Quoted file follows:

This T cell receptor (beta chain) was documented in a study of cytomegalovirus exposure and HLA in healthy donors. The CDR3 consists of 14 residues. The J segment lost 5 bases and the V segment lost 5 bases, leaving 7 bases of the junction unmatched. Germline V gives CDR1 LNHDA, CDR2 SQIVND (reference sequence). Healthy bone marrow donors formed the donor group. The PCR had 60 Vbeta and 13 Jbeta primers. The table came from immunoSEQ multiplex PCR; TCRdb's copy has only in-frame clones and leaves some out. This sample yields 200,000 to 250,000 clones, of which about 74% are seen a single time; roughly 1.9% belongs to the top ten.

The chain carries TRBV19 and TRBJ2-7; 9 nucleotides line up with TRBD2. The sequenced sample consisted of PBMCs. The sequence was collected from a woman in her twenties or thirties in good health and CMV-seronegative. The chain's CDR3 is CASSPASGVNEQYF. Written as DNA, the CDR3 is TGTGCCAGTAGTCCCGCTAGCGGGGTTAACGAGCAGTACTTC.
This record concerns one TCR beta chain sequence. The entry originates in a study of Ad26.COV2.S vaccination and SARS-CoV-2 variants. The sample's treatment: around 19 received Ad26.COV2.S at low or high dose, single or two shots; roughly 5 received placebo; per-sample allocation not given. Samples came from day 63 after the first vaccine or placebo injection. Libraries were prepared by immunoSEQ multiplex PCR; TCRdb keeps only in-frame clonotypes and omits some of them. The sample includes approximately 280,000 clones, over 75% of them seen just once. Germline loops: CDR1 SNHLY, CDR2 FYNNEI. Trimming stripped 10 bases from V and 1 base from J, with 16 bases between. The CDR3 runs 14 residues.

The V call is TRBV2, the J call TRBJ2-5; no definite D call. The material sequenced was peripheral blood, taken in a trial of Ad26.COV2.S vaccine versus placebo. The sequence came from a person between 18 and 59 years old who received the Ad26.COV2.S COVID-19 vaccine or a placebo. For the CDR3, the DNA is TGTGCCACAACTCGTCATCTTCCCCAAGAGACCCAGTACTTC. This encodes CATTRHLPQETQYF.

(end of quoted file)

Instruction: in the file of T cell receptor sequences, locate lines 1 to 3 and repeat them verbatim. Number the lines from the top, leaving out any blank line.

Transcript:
This T cell receptor (beta chain) was documented in a study of cytomegalovirus exposure and HLA in healthy donors. The CDR3 consists of 14 residues. The J segment lost 5 bases and the V segment lost 5 bases, leaving 7 bases of the junction unmatched. Germline V gives CDR1 LNHDA, CDR2 SQIVND (reference sequence). Healthy bone marrow donors formed the donor group. The PCR had 60 Vbeta and 13 Jbeta primers. The table came from immunoSEQ multiplex PCR; TCRdb's copy has only in-frame clones and leaves some out. This sample yields 200,000 to 250,000 clones, of which about 74% are seen a single time; roughly 1.9% belongs to the top ten.

The chain carries TRBV19 and TRBJ2-7; 9 nucleotides line up with TRBD2. The sequenced sample consisted of PBMCs. The sequence was collected from a woman in her twenties or thirties in good health and CMV-seronegative. The chain's CDR3 is CASSPASGVNEQYF. Written as DNA, the CDR3 is TGTGCCAGTAGTCCCGCTAGCGGGGTTAACGAGCAGTACTTC.
This record concerns one TCR beta chain sequence. The entry originates in a study of Ad26.COV2.S vaccination and SARS-CoV-2 variants. The sample's treatment: around 19 received Ad26.COV2.S at low or high dose, single or two shots; roughly 5 received placebo; per-sample allocation not given. Samples came from day 63 after the first vaccine or placebo injection. Libraries were prepared by immunoSEQ multiplex PCR; TCRdb keeps only in-frame clonotypes and omits some of them. The sample includes approximately 280,000 clones, over 75% of them seen just once. Germline loops: CDR1 SNHLY, CDR2 FYNNEI. Trimming stripped 10 bases from V and 1 base from J, with 16 bases between. The CDR3 runs 14 residues.